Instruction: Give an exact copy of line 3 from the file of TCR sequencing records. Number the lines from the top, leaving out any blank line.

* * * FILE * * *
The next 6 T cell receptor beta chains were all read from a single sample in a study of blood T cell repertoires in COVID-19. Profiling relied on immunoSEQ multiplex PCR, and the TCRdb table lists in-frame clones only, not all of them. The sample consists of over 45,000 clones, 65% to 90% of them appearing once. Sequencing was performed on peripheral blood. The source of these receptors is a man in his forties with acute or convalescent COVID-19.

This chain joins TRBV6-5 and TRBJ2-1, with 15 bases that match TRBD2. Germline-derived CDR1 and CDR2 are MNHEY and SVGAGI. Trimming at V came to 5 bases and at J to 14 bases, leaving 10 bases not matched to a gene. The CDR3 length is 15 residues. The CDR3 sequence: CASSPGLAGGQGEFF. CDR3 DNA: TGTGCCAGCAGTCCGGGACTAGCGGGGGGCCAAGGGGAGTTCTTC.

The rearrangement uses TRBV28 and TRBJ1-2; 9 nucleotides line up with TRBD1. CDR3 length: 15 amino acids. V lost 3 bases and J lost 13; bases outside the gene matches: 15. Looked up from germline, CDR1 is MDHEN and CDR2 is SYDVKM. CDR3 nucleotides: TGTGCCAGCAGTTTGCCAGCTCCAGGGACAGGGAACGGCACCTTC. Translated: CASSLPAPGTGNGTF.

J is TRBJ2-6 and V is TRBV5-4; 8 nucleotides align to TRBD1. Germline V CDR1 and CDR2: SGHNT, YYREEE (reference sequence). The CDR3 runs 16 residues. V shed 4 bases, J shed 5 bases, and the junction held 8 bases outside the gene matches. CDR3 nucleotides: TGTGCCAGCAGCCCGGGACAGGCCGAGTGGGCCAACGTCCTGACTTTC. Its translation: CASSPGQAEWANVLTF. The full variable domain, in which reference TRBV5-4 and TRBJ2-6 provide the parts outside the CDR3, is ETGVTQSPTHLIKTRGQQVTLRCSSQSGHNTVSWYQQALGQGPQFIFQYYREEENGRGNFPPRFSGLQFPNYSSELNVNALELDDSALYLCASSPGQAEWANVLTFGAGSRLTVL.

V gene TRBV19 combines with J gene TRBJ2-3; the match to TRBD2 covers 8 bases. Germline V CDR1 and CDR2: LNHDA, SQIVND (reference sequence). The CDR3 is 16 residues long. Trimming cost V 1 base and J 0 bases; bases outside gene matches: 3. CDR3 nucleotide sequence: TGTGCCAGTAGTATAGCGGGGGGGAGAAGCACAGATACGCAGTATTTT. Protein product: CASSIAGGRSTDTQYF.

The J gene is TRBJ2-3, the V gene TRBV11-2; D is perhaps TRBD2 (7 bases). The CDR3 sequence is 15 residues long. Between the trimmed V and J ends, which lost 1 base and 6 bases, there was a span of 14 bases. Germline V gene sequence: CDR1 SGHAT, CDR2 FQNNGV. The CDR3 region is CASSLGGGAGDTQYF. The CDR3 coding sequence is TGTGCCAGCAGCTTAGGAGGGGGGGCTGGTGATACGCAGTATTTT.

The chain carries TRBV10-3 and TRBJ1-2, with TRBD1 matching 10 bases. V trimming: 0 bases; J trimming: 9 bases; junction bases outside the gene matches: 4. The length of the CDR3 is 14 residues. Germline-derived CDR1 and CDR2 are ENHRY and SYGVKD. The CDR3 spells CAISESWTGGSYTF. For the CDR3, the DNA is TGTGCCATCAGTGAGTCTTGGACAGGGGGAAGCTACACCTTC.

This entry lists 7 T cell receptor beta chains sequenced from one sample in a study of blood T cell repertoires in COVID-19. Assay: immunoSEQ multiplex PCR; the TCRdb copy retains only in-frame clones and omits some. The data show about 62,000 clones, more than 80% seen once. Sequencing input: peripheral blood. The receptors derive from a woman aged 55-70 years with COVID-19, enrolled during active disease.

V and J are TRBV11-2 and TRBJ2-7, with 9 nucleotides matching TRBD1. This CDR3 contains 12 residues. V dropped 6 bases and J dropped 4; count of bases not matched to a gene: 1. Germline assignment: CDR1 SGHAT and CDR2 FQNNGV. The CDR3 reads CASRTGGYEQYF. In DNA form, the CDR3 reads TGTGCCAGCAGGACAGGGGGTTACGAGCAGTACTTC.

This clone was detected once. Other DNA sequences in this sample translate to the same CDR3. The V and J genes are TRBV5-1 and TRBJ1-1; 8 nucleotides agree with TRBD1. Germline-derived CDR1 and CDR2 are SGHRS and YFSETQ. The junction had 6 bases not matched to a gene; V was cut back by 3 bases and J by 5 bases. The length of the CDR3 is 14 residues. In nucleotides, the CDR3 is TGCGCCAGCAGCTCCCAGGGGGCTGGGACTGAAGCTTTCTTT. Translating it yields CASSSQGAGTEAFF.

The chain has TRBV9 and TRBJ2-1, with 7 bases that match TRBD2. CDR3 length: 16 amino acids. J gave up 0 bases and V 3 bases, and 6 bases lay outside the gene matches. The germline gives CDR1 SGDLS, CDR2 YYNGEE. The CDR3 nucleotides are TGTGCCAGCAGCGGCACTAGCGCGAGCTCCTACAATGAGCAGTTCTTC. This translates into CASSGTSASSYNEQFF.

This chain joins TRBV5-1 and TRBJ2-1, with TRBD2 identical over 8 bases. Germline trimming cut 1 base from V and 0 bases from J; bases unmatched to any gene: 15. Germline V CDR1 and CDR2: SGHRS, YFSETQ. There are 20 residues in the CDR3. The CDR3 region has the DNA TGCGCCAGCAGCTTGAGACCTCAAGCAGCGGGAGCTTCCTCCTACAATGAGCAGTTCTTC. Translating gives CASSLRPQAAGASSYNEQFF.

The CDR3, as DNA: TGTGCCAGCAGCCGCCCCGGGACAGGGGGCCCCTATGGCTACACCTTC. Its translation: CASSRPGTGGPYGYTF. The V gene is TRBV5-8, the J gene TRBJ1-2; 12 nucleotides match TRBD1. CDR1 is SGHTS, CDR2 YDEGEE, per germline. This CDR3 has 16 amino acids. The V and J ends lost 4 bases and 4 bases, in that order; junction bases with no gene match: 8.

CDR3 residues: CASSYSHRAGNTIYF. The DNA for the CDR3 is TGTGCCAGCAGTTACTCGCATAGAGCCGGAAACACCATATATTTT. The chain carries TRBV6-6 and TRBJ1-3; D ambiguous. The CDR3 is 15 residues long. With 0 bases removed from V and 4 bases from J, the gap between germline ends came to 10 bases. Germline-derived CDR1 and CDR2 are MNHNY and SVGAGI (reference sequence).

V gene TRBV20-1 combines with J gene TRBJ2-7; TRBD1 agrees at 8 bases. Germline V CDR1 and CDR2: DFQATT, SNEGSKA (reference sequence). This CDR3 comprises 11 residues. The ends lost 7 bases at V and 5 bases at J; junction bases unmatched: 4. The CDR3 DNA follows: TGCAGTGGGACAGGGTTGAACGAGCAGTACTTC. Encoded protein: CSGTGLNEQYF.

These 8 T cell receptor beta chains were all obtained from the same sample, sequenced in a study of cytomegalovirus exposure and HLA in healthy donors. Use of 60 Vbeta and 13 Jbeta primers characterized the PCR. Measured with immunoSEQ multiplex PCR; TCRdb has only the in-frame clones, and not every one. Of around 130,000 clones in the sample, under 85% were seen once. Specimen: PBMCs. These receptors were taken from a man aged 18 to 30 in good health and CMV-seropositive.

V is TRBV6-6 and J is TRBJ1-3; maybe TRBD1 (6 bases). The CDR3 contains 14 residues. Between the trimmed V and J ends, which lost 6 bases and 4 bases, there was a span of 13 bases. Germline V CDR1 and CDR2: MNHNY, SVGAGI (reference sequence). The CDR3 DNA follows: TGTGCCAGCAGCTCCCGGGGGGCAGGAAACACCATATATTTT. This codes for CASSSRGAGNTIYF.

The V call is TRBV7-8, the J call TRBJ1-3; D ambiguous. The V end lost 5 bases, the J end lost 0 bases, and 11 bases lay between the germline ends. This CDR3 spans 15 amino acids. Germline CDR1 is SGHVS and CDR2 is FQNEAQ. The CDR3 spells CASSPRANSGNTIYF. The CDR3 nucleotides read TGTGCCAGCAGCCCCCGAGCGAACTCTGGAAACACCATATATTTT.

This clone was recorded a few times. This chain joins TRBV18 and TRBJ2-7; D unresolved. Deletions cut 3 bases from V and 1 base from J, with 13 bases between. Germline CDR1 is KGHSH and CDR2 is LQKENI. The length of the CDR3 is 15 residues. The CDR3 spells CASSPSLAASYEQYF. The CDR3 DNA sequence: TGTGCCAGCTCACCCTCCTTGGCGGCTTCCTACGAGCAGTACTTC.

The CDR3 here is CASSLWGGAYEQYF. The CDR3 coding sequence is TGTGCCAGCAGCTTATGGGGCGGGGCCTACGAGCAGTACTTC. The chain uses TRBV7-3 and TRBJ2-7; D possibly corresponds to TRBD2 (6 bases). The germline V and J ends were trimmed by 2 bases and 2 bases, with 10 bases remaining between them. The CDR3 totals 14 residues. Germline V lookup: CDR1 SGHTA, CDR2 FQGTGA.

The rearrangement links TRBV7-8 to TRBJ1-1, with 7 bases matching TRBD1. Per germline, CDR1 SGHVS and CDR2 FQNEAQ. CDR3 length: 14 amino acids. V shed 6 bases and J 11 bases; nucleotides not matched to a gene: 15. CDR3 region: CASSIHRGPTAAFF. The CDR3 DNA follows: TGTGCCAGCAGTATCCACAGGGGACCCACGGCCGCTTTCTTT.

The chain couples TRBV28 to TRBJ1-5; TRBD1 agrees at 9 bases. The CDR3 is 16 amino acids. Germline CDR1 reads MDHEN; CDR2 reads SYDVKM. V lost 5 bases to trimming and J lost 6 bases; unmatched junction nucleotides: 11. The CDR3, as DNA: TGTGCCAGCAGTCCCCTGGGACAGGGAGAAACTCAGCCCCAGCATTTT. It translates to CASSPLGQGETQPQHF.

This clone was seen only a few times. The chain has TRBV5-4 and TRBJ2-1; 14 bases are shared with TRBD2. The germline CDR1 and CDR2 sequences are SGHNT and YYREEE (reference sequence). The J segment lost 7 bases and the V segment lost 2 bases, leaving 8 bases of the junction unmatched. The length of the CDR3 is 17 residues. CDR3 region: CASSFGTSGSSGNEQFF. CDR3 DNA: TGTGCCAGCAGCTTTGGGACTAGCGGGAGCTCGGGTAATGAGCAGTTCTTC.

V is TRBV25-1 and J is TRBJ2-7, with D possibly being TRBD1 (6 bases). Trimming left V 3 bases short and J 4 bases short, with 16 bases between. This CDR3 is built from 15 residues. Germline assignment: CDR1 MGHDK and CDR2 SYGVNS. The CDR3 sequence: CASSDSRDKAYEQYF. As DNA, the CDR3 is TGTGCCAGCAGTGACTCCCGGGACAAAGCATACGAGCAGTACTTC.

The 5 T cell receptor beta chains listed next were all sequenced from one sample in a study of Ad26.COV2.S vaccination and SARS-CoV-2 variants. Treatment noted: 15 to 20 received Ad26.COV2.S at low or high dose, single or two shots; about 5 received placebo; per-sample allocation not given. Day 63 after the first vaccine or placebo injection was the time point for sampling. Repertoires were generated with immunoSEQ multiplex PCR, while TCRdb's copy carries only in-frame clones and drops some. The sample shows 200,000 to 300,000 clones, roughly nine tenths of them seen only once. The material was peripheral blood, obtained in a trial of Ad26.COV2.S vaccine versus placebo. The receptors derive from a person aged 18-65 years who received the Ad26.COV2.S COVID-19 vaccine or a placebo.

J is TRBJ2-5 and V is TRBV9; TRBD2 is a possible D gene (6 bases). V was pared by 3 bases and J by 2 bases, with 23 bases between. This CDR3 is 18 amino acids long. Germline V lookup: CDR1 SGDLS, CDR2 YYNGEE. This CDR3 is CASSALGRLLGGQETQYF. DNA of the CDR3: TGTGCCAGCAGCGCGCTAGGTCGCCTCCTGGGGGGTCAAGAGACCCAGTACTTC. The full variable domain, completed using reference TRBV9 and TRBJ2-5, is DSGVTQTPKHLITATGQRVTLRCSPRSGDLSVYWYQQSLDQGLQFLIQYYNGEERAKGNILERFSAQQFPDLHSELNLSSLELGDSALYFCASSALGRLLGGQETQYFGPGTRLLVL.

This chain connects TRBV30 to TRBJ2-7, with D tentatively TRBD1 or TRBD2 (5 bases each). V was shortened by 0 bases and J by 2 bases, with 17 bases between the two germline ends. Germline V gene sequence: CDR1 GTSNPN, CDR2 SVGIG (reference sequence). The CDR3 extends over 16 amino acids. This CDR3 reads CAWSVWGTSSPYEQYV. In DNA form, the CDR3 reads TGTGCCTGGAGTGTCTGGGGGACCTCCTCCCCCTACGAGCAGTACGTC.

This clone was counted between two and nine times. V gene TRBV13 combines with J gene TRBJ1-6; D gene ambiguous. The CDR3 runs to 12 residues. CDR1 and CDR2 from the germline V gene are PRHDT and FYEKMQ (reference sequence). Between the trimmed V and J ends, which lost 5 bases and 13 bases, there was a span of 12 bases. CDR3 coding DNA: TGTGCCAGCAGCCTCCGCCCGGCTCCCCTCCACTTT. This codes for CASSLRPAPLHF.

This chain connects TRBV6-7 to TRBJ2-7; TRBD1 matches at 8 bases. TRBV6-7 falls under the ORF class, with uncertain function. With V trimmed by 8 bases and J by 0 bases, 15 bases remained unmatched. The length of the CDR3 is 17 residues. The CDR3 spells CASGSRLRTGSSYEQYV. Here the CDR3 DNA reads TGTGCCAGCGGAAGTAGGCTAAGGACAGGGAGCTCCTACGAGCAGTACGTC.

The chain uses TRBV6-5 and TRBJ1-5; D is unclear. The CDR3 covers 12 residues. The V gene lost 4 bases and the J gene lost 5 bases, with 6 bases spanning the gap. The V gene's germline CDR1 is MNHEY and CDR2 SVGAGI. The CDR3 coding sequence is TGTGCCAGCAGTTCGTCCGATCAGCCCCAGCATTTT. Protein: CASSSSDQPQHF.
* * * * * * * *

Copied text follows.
The rearrangement uses TRBV28 and TRBJ1-2; 9 nucleotides line up with TRBD1. CDR3 length: 15 amino acids. V lost 3 bases and J lost 13; bases outside the gene matches: 15. Looked up from germline, CDR1 is MDHEN and CDR2 is SYDVKM. CDR3 nucleotides: TGTGCCAGCAGTTTGCCAGCTCCAGGGACAGGGAACGGCACCTTC. Translated: CASSLPAPGTGNGTF.